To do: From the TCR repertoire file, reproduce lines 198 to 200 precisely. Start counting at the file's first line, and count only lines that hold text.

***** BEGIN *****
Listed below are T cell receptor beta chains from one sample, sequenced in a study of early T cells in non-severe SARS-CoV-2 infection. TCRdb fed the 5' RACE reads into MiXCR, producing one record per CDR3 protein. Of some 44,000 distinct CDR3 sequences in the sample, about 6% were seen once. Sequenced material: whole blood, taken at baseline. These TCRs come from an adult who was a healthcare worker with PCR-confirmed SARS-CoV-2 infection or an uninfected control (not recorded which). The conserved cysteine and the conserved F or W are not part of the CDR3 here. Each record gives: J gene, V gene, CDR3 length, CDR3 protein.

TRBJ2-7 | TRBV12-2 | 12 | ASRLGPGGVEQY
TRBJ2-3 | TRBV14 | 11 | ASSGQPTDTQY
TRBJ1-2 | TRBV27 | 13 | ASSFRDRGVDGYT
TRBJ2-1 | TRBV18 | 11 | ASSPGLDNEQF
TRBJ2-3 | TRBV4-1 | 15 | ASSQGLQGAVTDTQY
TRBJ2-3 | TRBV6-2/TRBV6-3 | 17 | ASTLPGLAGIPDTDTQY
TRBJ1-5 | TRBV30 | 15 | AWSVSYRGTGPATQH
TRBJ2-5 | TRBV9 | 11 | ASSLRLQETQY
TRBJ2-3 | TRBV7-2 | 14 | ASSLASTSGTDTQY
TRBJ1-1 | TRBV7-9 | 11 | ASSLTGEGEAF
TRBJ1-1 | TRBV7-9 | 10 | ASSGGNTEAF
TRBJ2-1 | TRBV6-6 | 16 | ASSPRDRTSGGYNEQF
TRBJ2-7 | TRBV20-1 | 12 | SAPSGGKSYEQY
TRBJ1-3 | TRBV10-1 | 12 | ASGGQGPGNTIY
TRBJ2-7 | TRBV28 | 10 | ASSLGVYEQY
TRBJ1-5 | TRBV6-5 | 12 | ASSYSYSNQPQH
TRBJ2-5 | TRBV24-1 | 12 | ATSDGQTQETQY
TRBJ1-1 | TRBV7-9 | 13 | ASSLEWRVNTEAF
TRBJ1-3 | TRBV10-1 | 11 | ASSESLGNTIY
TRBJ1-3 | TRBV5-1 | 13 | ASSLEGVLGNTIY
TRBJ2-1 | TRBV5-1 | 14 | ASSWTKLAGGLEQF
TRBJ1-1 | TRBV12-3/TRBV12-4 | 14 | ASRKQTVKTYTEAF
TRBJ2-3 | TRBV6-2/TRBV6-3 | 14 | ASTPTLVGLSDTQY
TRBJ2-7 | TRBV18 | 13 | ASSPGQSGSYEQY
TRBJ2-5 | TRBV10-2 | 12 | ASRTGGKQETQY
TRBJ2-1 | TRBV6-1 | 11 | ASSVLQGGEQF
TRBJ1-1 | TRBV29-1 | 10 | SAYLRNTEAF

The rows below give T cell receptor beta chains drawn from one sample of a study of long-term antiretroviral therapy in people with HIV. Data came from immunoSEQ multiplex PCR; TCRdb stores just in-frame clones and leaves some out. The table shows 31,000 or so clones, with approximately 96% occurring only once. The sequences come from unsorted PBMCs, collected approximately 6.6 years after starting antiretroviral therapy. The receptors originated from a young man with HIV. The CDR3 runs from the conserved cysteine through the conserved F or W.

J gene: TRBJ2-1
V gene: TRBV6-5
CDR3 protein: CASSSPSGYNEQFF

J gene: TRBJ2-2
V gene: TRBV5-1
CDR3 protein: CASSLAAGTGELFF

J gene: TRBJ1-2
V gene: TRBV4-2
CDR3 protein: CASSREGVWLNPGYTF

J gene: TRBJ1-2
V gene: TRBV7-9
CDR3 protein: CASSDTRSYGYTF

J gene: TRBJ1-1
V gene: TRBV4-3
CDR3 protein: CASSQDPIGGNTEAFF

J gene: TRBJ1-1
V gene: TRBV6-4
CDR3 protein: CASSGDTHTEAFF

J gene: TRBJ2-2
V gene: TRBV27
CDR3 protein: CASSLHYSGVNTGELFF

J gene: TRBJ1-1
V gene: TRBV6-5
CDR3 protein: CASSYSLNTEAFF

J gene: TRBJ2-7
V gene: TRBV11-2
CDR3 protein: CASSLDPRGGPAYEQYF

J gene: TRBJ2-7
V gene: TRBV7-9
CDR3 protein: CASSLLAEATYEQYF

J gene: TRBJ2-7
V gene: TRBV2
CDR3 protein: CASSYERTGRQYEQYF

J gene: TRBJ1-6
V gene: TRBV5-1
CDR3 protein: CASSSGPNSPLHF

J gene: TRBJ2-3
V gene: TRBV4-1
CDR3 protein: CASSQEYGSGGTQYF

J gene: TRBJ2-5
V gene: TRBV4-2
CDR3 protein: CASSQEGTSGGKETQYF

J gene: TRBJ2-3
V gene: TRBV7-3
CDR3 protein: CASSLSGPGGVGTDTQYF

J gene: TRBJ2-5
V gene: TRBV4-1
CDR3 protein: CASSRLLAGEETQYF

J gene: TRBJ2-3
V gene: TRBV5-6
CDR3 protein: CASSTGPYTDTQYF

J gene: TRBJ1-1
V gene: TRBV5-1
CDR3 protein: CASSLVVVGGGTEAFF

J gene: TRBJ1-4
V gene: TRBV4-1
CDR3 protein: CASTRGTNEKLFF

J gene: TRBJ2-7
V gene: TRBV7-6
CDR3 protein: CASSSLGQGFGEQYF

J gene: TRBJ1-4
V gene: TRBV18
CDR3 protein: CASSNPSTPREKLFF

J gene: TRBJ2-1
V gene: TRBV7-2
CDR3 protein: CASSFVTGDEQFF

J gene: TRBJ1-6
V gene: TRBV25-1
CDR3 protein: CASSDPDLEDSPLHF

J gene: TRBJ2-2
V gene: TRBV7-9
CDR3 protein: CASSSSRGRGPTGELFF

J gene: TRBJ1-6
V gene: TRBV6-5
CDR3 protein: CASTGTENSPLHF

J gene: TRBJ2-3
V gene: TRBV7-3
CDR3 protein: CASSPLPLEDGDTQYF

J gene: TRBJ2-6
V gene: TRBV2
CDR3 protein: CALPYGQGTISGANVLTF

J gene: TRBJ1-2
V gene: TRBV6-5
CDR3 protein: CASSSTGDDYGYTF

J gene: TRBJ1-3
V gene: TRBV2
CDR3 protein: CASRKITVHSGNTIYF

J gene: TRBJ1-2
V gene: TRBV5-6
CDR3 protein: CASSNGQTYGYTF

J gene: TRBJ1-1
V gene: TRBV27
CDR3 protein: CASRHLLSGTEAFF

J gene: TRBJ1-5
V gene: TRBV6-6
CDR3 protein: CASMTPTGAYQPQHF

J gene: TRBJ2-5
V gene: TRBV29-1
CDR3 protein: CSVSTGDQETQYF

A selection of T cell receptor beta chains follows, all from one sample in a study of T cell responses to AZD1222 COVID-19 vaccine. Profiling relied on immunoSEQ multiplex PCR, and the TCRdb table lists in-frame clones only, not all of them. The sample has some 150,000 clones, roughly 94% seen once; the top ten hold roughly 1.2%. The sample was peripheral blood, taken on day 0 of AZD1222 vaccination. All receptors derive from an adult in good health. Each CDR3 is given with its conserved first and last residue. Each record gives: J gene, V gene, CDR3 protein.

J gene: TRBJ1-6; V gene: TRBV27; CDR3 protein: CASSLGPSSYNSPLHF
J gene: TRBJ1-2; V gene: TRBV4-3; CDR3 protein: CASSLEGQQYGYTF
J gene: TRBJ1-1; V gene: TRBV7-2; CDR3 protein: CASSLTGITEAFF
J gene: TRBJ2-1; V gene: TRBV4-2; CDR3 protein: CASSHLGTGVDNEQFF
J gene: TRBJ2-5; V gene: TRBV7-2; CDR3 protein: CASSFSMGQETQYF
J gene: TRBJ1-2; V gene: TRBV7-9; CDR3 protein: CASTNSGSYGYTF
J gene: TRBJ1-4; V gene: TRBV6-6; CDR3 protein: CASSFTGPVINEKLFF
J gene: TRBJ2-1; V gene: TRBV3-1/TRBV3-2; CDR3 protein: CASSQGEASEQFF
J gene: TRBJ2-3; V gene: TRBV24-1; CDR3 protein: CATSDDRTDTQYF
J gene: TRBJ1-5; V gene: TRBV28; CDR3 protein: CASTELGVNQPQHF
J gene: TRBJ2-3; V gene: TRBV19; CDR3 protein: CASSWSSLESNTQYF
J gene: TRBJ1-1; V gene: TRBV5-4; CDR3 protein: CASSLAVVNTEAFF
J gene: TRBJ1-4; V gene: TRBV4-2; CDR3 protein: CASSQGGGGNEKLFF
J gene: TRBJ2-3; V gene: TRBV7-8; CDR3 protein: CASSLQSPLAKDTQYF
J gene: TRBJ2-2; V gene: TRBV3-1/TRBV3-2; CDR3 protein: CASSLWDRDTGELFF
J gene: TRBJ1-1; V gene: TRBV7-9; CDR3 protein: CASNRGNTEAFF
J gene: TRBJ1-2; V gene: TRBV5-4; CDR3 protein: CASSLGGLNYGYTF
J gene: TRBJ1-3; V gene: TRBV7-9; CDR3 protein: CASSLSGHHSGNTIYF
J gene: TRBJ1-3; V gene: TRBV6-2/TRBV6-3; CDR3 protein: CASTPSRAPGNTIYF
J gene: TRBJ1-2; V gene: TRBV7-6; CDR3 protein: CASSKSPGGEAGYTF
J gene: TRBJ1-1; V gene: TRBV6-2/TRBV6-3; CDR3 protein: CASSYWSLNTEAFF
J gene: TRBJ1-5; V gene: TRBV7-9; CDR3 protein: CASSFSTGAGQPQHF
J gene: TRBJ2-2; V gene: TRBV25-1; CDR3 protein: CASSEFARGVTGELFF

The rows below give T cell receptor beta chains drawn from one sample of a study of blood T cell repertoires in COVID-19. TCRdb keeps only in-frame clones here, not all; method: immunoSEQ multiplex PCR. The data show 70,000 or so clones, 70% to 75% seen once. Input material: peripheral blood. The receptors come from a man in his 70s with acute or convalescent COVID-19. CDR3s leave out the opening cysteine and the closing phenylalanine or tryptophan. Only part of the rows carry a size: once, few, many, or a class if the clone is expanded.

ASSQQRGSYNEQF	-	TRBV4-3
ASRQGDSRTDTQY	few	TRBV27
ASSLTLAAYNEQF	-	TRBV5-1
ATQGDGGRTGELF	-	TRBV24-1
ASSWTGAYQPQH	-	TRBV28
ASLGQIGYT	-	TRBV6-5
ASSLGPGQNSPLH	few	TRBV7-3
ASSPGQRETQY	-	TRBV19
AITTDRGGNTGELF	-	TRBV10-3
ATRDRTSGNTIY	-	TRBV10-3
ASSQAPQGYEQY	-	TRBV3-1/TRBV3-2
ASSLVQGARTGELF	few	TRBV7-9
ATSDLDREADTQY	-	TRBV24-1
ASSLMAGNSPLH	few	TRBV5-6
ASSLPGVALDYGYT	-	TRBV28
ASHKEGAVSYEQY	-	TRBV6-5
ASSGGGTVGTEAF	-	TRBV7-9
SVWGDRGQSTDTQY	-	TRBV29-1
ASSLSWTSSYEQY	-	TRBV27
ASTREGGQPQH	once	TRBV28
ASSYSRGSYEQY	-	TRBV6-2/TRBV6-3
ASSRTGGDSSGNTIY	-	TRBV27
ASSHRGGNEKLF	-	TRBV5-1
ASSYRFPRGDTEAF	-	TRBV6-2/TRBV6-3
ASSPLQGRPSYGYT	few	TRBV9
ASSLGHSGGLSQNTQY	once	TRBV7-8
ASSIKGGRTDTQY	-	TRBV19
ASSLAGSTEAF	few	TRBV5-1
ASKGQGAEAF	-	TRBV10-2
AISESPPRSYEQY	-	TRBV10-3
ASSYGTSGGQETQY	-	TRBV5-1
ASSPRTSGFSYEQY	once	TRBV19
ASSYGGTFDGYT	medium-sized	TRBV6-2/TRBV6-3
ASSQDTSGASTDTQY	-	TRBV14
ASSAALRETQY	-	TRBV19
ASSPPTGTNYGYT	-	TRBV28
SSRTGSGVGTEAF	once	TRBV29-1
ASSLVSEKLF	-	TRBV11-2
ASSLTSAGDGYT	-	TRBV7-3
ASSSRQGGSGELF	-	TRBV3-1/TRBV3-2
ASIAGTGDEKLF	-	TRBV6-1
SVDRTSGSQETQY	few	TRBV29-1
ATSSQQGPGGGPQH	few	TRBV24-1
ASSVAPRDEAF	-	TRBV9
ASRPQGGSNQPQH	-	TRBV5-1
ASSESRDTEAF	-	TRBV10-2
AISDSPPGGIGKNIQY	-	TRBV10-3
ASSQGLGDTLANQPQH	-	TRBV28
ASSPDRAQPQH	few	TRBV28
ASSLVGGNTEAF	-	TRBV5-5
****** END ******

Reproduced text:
ASRPQGGSNQPQH	-	TRBV5-1
ASSESRDTEAF	-	TRBV10-2
AISDSPPGGIGKNIQY	-	TRBV10-3